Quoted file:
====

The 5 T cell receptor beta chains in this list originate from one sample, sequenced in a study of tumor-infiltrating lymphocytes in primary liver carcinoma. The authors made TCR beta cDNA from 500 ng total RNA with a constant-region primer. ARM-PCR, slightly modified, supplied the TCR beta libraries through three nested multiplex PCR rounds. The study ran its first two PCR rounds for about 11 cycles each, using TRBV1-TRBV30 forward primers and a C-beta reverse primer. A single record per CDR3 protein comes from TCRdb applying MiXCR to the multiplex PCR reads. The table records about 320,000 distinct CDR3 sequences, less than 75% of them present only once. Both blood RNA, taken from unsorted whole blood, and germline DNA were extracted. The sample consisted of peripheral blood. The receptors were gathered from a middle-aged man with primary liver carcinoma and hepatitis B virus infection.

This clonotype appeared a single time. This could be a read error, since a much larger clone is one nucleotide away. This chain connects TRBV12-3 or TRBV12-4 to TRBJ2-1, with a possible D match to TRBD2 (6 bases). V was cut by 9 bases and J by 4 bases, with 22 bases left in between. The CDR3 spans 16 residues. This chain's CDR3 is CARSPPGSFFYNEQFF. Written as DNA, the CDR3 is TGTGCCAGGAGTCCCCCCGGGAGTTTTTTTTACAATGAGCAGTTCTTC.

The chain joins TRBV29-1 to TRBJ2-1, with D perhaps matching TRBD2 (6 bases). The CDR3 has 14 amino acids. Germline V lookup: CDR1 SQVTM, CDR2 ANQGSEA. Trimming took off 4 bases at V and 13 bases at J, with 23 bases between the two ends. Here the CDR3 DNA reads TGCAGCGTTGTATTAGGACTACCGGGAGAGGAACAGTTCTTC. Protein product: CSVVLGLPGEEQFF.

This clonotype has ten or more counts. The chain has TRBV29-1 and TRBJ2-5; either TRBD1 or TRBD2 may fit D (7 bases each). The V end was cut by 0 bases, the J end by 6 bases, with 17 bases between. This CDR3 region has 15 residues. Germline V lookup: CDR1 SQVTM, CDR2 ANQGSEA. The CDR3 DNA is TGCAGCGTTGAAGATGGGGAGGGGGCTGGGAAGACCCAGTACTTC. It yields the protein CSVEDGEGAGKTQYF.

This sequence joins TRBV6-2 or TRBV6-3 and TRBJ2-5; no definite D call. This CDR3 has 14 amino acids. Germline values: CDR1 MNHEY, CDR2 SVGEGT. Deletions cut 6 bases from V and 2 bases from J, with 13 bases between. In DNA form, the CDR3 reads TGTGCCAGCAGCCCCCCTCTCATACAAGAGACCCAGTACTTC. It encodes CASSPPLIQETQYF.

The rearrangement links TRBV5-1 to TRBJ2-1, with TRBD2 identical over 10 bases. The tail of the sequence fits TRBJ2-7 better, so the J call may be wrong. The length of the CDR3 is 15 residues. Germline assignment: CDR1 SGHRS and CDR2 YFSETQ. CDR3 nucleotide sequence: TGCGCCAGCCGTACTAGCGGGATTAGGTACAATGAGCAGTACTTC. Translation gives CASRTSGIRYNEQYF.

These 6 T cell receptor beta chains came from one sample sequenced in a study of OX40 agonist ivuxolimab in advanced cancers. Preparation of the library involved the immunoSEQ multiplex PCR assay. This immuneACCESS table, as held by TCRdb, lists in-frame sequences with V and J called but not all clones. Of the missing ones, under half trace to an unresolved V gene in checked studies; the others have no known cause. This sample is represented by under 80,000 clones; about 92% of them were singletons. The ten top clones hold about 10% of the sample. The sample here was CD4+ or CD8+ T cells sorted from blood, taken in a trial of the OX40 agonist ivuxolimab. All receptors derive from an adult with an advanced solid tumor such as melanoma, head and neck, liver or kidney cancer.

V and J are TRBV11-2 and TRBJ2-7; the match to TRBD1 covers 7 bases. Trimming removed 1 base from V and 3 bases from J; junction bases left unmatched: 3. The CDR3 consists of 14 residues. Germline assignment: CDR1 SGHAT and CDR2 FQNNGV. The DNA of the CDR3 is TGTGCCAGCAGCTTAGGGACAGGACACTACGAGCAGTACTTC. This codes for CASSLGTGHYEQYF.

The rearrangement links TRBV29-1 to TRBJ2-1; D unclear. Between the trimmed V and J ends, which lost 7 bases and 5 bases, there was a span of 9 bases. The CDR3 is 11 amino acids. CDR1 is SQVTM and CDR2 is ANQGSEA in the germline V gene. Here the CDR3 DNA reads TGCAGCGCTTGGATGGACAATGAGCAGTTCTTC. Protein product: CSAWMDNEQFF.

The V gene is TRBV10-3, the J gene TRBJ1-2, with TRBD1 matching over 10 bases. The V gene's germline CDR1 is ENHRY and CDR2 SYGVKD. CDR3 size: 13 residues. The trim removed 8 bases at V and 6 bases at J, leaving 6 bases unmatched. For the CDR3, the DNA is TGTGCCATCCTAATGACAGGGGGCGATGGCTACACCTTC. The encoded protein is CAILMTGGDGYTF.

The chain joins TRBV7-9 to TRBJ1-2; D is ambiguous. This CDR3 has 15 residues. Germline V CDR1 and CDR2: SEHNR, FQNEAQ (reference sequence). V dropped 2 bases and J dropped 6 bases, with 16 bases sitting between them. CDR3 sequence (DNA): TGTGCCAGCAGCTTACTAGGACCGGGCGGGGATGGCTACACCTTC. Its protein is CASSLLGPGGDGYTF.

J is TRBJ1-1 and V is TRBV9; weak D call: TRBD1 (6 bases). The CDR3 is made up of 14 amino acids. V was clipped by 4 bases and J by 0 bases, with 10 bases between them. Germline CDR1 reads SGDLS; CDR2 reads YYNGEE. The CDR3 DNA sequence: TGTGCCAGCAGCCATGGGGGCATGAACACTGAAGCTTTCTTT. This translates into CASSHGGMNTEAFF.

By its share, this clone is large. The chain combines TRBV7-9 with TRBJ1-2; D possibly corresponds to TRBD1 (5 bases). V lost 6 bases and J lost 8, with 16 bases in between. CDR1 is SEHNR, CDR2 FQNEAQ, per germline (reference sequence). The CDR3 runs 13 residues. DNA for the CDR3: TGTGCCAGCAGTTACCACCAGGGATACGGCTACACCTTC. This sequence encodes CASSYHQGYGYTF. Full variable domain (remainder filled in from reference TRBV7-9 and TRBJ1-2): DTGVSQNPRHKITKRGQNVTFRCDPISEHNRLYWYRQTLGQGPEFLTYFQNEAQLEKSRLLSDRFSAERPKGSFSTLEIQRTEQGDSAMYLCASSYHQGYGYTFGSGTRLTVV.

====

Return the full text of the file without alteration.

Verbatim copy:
The 5 T cell receptor beta chains in this list originate from one sample, sequenced in a study of tumor-infiltrating lymphocytes in primary liver carcinoma. The authors made TCR beta cDNA from 500 ng total RNA with a constant-region primer. ARM-PCR, slightly modified, supplied the TCR beta libraries through three nested multiplex PCR rounds. The study ran its first two PCR rounds for about 11 cycles each, using TRBV1-TRBV30 forward primers and a C-beta reverse primer. A single record per CDR3 protein comes from TCRdb applying MiXCR to the multiplex PCR reads. The table records about 320,000 distinct CDR3 sequences, less than 75% of them present only once. Both blood RNA, taken from unsorted whole blood, and germline DNA were extracted. The sample consisted of peripheral blood. The receptors were gathered from a middle-aged man with primary liver carcinoma and hepatitis B virus infection.

This clonotype appeared a single time. This could be a read error, since a much larger clone is one nucleotide away. This chain connects TRBV12-3 or TRBV12-4 to TRBJ2-1, with a possible D match to TRBD2 (6 bases). V was cut by 9 bases and J by 4 bases, with 22 bases left in between. The CDR3 spans 16 residues. This chain's CDR3 is CARSPPGSFFYNEQFF. Written as DNA, the CDR3 is TGTGCCAGGAGTCCCCCCGGGAGTTTTTTTTACAATGAGCAGTTCTTC.

The chain joins TRBV29-1 to TRBJ2-1, with D perhaps matching TRBD2 (6 bases). The CDR3 has 14 amino acids. Germline V lookup: CDR1 SQVTM, CDR2 ANQGSEA. Trimming took off 4 bases at V and 13 bases at J, with 23 bases between the two ends. Here the CDR3 DNA reads TGCAGCGTTGTATTAGGACTACCGGGAGAGGAACAGTTCTTC. Protein product: CSVVLGLPGEEQFF.

This clonotype has ten or more counts. The chain has TRBV29-1 and TRBJ2-5; either TRBD1 or TRBD2 may fit D (7 bases each). The V end was cut by 0 bases, the J end by 6 bases, with 17 bases between. This CDR3 region has 15 residues. Germline V lookup: CDR1 SQVTM, CDR2 ANQGSEA. The CDR3 DNA is TGCAGCGTTGAAGATGGGGAGGGGGCTGGGAAGACCCAGTACTTC. It yields the protein CSVEDGEGAGKTQYF.

This sequence joins TRBV6-2 or TRBV6-3 and TRBJ2-5; no definite D call. This CDR3 has 14 amino acids. Germline values: CDR1 MNHEY, CDR2 SVGEGT. Deletions cut 6 bases from V and 2 bases from J, with 13 bases between. In DNA form, the CDR3 reads TGTGCCAGCAGCCCCCCTCTCATACAAGAGACCCAGTACTTC. It encodes CASSPPLIQETQYF.

The rearrangement links TRBV5-1 to TRBJ2-1, with TRBD2 identical over 10 bases. The tail of the sequence fits TRBJ2-7 better, so the J call may be wrong. The length of the CDR3 is 15 residues. Germline assignment: CDR1 SGHRS and CDR2 YFSETQ. CDR3 nucleotide sequence: TGCGCCAGCCGTACTAGCGGGATTAGGTACAATGAGCAGTACTTC. Translation gives CASRTSGIRYNEQYF.

These 6 T cell receptor beta chains came from one sample sequenced in a study of OX40 agonist ivuxolimab in advanced cancers. Preparation of the library involved the immunoSEQ multiplex PCR assay. This immuneACCESS table, as held by TCRdb, lists in-frame sequences with V and J called but not all clones. Of the missing ones, under half trace to an unresolved V gene in checked studies; the others have no known cause. This sample is represented by under 80,000 clones; about 92% of them were singletons. The ten top clones hold about 10% of the sample. The sample here was CD4+ or CD8+ T cells sorted from blood, taken in a trial of the OX40 agonist ivuxolimab. All receptors derive from an adult with an advanced solid tumor such as melanoma, head and neck, liver or kidney cancer.

V and J are TRBV11-2 and TRBJ2-7; the match to TRBD1 covers 7 bases. Trimming removed 1 base from V and 3 bases from J; junction bases left unmatched: 3. The CDR3 consists of 14 residues. Germline assignment: CDR1 SGHAT and CDR2 FQNNGV. The DNA of the CDR3 is TGTGCCAGCAGCTTAGGGACAGGACACTACGAGCAGTACTTC. This codes for CASSLGTGHYEQYF.

The rearrangement links TRBV29-1 to TRBJ2-1; D unclear. Between the trimmed V and J ends, which lost 7 bases and 5 bases, there was a span of 9 bases. The CDR3 is 11 amino acids. CDR1 is SQVTM and CDR2 is ANQGSEA in the germline V gene. Here the CDR3 DNA reads TGCAGCGCTTGGATGGACAATGAGCAGTTCTTC. Protein product: CSAWMDNEQFF.

The V gene is TRBV10-3, the J gene TRBJ1-2, with TRBD1 matching over 10 bases. The V gene's germline CDR1 is ENHRY and CDR2 SYGVKD. CDR3 size: 13 residues. The trim removed 8 bases at V and 6 bases at J, leaving 6 bases unmatched. For the CDR3, the DNA is TGTGCCATCCTAATGACAGGGGGCGATGGCTACACCTTC. The encoded protein is CAILMTGGDGYTF.

The chain joins TRBV7-9 to TRBJ1-2; D is ambiguous. This CDR3 has 15 residues. Germline V CDR1 and CDR2: SEHNR, FQNEAQ (reference sequence). V dropped 2 bases and J dropped 6 bases, with 16 bases sitting between them. CDR3 sequence (DNA): TGTGCCAGCAGCTTACTAGGACCGGGCGGGGATGGCTACACCTTC. Its protein is CASSLLGPGGDGYTF.

J is TRBJ1-1 and V is TRBV9; weak D call: TRBD1 (6 bases). The CDR3 is made up of 14 amino acids. V was clipped by 4 bases and J by 0 bases, with 10 bases between them. Germline CDR1 reads SGDLS; CDR2 reads YYNGEE. The CDR3 DNA sequence: TGTGCCAGCAGCCATGGGGGCATGAACACTGAAGCTTTCTTT. This translates into CASSHGGMNTEAFF.

By its share, this clone is large. The chain combines TRBV7-9 with TRBJ1-2; D possibly corresponds to TRBD1 (5 bases). V lost 6 bases and J lost 8, with 16 bases in between. CDR1 is SEHNR, CDR2 FQNEAQ, per germline (reference sequence). The CDR3 runs 13 residues. DNA for the CDR3: TGTGCCAGCAGTTACCACCAGGGATACGGCTACACCTTC. This sequence encodes CASSYHQGYGYTF. Full variable domain (remainder filled in from reference TRBV7-9 and TRBJ1-2): DTGVSQNPRHKITKRGQNVTFRCDPISEHNRLYWYRQTLGQGPEFLTYFQNEAQLEKSRLLSDRFSAERPKGSFSTLEIQRTEQGDSAMYLCASSYHQGYGYTFGSGTRLTVV.